In 1982, General Robert C. Mathis and his wife, Greta, retired from a 34 year career in the Air Force to bring a family dream to reality. They had long dreamed of creating a place where people with disabilities could experience and share what an able-bodied person might take for granted. They came to Bozeman and established the I Am Third Foundation (based on Matthew 22) to build Eagle Mount.
Early programs took off like a shot
In the fall of 1983, with the help of the Mathises’ son, Harry, and Cyndi Fonda Dabney, the Eagle Mount ski program began to take form. The idea was to start with a modest program of 20 to 30 people, teaching them either Alpine or Nordic skiing. Very quickly, it became necessary to put people on the waiting list after reaching 94 skiers and almost 100 volunteer instructors. People with disabilities such as cerebral palsy, visual and hearing impairments, developmental disabilities, amputations and spinal cord injuries skied one day a week with their own personal volunteer instructor. Eagle Mount had only just begun. The early programs took off like a shot, starting with skiing and followed close behind by horseback riding, swimming and the Big Sky Kids camps for children with cancer.
Facilities grew with inspired gifts
In the mid-eighties, the de Rham family stepped forward with the gift of ten acres of land for a home base. In the mid-nineties a riding arena was donated and moved to Bozeman from Big Sky. In 2007-08, one of the last big pieces of the Mathises’ dream fell into place with the addition of the Tim and Mary Barnard Aquatic Therapy Center. And in 2010, the de Rham family came through once again, with a gift that helped to double Eagle Mount’s campus, now at 19 acres.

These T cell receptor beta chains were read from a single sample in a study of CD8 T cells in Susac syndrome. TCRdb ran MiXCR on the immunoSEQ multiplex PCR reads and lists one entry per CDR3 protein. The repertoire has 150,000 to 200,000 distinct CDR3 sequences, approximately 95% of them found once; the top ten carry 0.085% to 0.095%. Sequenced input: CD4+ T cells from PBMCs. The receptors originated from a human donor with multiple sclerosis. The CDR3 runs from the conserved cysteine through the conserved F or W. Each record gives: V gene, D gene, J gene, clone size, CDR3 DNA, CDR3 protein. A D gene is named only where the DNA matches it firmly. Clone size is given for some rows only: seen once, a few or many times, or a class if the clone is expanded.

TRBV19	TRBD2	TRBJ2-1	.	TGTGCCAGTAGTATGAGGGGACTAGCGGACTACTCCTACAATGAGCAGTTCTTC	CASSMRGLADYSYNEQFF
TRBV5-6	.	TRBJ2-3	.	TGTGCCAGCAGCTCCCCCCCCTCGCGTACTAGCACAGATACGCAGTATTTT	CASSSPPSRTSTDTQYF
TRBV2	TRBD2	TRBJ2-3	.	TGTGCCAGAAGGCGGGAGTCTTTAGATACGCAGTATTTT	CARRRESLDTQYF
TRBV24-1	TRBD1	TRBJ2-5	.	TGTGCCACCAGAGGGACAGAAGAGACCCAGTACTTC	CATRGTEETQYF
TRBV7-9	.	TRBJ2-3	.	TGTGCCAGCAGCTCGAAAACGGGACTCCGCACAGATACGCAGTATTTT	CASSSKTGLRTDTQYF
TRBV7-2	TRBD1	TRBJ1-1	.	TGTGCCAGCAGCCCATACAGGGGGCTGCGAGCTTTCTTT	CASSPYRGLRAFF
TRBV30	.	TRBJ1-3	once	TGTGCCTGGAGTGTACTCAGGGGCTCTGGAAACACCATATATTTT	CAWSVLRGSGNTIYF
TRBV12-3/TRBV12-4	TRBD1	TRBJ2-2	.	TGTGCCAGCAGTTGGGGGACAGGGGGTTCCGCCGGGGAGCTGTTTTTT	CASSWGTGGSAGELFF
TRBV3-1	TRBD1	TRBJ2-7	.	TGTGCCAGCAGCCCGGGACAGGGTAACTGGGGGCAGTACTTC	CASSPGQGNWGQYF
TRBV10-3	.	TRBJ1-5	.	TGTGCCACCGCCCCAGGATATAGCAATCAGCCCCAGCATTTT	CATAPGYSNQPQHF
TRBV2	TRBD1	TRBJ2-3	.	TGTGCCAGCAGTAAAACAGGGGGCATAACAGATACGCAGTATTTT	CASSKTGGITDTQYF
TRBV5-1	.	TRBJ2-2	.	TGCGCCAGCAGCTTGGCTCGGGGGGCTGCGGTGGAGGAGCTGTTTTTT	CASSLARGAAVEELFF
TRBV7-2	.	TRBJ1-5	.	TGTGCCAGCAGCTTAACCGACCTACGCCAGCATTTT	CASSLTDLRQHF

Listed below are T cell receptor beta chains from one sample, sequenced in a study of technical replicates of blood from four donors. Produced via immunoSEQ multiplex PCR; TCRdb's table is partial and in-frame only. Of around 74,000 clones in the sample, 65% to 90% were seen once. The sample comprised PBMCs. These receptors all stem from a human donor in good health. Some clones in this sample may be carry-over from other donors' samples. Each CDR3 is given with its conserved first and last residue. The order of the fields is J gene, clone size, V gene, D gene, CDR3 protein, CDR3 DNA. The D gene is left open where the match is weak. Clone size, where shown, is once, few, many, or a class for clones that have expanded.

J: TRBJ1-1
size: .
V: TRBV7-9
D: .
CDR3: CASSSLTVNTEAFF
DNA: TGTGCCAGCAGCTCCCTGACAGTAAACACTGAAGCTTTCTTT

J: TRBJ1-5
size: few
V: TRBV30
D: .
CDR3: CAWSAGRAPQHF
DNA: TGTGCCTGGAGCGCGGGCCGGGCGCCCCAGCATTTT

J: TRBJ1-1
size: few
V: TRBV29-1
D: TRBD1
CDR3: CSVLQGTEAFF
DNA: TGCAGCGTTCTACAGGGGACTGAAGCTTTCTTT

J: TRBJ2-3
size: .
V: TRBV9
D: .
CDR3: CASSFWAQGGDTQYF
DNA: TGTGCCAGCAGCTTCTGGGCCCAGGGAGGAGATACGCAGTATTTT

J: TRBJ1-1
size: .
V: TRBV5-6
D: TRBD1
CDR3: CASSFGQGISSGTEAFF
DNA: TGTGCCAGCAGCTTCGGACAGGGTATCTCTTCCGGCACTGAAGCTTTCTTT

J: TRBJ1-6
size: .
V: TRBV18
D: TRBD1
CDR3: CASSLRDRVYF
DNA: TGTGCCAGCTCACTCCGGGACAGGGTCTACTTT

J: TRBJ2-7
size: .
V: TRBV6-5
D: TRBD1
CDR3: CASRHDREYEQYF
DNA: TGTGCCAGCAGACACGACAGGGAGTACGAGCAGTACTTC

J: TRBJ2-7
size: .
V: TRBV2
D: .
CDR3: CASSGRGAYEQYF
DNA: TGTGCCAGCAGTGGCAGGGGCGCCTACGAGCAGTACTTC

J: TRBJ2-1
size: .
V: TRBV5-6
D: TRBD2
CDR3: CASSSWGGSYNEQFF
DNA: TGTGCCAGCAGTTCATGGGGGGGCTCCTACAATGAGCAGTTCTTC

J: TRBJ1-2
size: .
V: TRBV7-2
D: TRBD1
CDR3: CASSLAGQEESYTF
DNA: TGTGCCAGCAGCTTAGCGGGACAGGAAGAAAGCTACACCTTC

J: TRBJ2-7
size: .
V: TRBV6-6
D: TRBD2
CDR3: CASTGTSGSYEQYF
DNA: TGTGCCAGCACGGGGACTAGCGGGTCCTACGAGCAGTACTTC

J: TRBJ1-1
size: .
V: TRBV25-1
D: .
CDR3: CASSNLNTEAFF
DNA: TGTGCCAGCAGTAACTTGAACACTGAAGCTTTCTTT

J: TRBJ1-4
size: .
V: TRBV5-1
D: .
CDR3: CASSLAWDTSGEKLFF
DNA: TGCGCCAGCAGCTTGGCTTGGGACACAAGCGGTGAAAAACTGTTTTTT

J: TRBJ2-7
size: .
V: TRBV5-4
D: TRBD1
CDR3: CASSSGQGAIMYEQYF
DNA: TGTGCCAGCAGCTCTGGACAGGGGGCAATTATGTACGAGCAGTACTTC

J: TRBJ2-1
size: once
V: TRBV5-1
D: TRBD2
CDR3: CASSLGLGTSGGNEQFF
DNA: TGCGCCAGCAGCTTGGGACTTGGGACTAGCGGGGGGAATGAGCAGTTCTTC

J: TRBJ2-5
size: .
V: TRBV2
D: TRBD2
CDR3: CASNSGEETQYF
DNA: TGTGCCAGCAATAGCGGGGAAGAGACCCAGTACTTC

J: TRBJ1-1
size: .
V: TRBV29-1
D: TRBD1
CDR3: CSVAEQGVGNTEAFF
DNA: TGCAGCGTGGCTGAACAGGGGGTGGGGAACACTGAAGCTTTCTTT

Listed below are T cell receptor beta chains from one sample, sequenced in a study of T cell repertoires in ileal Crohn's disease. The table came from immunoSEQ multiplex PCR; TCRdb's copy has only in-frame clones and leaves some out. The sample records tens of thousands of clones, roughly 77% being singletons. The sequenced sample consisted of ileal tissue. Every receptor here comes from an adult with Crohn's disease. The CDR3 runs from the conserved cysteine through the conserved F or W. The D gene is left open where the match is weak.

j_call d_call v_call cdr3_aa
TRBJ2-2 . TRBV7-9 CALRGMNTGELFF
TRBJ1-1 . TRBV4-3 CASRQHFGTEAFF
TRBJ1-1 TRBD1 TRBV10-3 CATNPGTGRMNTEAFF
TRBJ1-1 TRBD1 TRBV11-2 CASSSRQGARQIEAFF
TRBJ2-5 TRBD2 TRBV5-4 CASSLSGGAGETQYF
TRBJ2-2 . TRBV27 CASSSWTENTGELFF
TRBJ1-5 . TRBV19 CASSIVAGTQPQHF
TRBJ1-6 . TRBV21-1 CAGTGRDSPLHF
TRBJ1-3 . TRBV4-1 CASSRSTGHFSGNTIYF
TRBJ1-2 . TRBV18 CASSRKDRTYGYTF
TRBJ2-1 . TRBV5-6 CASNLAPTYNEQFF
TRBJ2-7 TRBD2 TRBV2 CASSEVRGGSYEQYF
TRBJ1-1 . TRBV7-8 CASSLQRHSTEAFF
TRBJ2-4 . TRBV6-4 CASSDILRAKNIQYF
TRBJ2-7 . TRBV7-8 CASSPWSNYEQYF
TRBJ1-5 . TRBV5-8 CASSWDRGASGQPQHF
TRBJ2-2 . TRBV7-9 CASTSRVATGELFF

No one is turned away
In the early years, there was never enough money. More than once, the fledgling organization came perilously close to folding. But the Mathises never lost faith. Every time things looked grim, they would take heart from the courage of the participants and press forward. Bob and Greta never turned away anyone who could not pay Eagle Mount’s modest program fees, and they never sought government funds. To this day, Eagle Mount is funded entirely through private dollars.
Volunteers: “I get so much more than I give.”
It’s not only the lives of participants that are transformed, but also the lives of volunteers. None of Eagle Mount’s programs would be possible without the generosity of volunteers who love to ski, ride, swim, fish, kayak, climb, cycle, and more. Many of them are experts at the sports they love, and yet they are willing to take time out every week to share their passion with someone who needs extra help getting out there. Eagle Mount provides training for volunteers to help them improve their own skills, learn effective ways to teach, and understand how to provide a safe, fun learning experience for persons with specific disabilities.
It takes a very special community
Eagle Mount could only succeed in a community where people step up to take care of those with special needs. With program enrollments totaling more than 1,700 last year, it took nearly 2,000 able-bodied volunteers, donating over 30,000 hours, to help with all the activities. These are goodhearted people who love Montana and our outdoor lifestyle.
Eagle Mount creates unparalleled therapeutic recreation opportunities for people of all ages and disabilities. Through Eagle Mount, persons with special needs are challenged to achieve the previously unthinkable in skiing, ice skating, swimming, horseback riding, golfing, and more. Children with cancer are given the freedom of normalcy participating in one of three summer oncology camps. At Eagle Mount the grip of a disability is loosened, providing life changing opportunities for all involved.
- What We’ve Learned After 30 Years…
- People with “disabilities” often possess extraordinary gifts.
- Recreation means a lot more than play-time. It translates into “re-creation,” bringing strength, confidence, focus, joy, and freedom into all aspects of a person’s life.
- Volunteers who teach skiing, riding, swimming, kayaking, climbing, fishing, cycling, and more—simply because they want to share the activities they love—make the best teachers of all.
- Volunteerism runs in families, and it’s contagious.
- Our community has become very open and accepting of people with disabilities, valuing their special gifts.
- Our world would be a better place if we could all model the courage, patience and determination we see in people whose abilities are different from our own.